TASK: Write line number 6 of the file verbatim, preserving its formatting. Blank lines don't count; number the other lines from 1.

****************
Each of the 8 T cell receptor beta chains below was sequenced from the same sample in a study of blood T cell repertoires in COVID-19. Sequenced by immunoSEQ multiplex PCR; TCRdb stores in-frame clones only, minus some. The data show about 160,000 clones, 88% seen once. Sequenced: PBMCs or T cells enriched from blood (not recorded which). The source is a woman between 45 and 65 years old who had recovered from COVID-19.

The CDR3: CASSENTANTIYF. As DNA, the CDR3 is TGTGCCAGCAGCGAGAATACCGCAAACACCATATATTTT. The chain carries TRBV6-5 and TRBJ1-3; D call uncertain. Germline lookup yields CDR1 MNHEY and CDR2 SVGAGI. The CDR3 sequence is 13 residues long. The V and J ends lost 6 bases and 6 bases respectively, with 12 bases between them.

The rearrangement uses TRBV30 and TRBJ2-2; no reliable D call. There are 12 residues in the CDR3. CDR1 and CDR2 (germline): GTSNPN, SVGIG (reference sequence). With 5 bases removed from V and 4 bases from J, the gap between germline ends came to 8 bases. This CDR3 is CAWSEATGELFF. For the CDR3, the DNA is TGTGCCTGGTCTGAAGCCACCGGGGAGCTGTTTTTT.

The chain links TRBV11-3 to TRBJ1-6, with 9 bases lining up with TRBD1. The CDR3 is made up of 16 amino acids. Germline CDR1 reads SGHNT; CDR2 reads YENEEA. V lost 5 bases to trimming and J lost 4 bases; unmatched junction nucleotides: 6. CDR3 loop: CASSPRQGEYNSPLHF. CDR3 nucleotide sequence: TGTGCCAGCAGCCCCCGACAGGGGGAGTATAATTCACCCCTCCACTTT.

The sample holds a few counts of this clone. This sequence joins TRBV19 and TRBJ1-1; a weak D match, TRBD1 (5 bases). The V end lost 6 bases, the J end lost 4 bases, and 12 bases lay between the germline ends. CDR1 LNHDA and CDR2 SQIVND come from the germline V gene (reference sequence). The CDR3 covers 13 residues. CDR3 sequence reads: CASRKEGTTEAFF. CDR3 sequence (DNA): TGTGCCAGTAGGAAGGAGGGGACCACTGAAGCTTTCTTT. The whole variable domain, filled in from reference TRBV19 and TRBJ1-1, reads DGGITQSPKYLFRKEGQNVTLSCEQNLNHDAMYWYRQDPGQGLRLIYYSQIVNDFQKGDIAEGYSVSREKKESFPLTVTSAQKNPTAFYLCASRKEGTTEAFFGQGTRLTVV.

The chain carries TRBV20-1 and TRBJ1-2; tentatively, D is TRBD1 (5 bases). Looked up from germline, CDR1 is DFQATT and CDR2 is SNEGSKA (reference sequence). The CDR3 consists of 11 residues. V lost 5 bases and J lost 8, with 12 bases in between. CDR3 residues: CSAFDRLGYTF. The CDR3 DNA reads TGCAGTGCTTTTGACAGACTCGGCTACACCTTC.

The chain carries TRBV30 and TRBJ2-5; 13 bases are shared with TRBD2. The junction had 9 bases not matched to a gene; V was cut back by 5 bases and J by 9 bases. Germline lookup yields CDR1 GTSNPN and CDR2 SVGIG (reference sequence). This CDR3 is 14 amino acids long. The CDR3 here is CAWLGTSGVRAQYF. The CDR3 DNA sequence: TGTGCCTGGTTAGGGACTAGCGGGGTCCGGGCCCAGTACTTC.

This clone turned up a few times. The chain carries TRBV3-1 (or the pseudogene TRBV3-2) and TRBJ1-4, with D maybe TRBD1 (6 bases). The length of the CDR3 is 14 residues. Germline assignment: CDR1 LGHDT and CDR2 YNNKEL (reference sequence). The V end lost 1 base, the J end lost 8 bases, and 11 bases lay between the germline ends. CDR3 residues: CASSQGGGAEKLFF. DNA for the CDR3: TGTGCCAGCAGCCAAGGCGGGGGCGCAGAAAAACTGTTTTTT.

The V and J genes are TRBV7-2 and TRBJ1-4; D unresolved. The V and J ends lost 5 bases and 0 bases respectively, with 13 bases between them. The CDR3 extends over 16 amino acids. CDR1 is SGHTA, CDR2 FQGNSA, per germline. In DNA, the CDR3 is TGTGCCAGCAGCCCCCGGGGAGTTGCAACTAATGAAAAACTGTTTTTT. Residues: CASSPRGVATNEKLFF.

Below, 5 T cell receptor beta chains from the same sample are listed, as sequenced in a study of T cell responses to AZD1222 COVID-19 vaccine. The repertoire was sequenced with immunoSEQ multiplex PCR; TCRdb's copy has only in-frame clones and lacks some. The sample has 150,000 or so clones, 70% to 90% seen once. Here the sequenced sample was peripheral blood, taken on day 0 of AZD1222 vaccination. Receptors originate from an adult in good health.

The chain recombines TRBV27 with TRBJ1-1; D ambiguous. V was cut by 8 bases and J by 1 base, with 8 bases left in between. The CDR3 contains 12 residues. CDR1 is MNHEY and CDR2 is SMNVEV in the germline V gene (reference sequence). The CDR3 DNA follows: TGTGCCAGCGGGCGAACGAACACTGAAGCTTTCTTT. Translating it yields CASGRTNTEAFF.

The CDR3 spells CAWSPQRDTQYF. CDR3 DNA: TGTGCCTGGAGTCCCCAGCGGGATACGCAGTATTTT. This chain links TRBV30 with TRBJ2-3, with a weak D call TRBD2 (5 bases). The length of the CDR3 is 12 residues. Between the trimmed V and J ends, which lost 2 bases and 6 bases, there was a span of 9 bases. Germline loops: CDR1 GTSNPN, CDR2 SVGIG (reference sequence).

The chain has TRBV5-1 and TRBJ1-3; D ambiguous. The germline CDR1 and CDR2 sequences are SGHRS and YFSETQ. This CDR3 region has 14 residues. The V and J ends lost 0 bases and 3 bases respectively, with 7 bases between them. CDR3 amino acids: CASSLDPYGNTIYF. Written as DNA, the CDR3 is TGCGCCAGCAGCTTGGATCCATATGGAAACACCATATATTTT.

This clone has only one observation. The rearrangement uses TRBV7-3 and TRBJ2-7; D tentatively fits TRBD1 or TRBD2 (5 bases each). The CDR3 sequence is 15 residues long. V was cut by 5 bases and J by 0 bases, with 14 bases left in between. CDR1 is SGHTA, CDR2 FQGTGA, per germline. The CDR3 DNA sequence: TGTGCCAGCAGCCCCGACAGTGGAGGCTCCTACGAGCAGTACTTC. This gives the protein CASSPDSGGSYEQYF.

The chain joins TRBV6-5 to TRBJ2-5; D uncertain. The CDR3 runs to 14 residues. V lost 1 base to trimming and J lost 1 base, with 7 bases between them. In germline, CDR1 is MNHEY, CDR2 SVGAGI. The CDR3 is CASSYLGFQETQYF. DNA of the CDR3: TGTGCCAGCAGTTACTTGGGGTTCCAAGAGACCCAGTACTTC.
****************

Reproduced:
The chain carries TRBV20-1 and TRBJ1-2; tentatively, D is TRBD1 (5 bases). Looked up from germline, CDR1 is DFQATT and CDR2 is SNEGSKA (reference sequence). The CDR3 consists of 11 residues. V lost 5 bases and J lost 8, with 12 bases in between. CDR3 residues: CSAFDRLGYTF. The CDR3 DNA reads TGCAGTGCTTTTGACAGACTCGGCTACACCTTC.